The closed-door interview on June 4 was the culmination of a two-year court fight Democrats waged against the Trump administration, putting McGahn on record before the House Judiciary Committee on some of the most pivotal moments of the Trump presidency, including when Trump directed McGahn to pressure Deputy Attorney General Rod Rosenstein to fire Mueller — and McGahn refused.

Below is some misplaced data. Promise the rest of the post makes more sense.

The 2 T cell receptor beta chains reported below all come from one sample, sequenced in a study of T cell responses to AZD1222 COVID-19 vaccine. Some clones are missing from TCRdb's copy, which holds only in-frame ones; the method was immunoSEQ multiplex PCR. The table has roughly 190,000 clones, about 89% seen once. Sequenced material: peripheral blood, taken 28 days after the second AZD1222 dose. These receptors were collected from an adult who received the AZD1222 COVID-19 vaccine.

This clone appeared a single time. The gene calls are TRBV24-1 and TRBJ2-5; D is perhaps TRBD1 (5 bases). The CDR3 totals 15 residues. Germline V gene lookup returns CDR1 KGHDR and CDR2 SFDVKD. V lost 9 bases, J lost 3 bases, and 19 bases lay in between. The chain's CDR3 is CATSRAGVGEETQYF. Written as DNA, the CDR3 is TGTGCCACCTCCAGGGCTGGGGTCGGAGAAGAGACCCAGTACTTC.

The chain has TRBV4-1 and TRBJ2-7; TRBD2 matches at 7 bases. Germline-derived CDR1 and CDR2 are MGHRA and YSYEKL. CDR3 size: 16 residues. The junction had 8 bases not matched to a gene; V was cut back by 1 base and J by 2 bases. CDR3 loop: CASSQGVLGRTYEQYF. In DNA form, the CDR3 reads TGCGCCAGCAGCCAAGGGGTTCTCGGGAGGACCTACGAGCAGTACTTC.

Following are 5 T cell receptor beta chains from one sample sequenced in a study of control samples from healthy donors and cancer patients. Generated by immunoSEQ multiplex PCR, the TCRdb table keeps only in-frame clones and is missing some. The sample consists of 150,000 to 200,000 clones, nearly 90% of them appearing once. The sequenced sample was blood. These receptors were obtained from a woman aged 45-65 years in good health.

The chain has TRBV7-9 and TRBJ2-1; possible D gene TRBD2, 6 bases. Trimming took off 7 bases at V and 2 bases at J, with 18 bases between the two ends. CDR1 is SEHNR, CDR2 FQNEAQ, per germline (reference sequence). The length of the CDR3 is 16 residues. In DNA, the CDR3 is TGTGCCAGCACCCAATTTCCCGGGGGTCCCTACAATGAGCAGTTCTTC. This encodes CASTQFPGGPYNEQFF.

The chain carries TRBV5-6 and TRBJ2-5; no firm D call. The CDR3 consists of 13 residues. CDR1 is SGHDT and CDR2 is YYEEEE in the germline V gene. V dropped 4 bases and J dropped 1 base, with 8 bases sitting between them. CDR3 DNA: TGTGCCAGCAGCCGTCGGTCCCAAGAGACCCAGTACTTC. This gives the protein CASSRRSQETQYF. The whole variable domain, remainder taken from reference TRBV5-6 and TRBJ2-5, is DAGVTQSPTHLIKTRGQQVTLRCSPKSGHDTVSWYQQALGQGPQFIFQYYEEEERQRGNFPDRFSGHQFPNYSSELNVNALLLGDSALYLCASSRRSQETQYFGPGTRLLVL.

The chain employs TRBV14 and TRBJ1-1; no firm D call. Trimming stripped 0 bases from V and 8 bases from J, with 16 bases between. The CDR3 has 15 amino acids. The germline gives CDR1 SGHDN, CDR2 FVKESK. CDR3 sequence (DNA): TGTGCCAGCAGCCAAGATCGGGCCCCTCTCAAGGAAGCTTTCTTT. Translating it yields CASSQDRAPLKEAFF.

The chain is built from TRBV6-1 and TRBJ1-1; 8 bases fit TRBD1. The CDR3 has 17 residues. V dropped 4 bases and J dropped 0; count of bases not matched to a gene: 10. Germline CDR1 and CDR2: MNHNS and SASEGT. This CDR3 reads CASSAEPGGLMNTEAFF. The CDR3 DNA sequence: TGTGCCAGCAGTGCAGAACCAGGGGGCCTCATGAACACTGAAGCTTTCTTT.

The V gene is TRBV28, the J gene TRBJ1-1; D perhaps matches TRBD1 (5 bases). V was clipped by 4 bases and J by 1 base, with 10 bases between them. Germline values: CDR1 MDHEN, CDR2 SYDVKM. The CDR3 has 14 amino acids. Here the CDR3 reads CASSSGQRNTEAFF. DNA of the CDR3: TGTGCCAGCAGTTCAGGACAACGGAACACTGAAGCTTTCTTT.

McGahn said on Friday he considered Trump’s request “a point of no return.”
“If the Acting Attorney General received what he thought was a direction from the counsel to the President to remove a special counsel, he would either have to remove the special counsel or resign,” McGahn said. “We are still talking about the ‘Saturday Night Massacre’ decades and decades later.”
McGahn told the committee that he didn’t call Rosenstein in part because he feared that Rosenstein could resign if he felt pressured.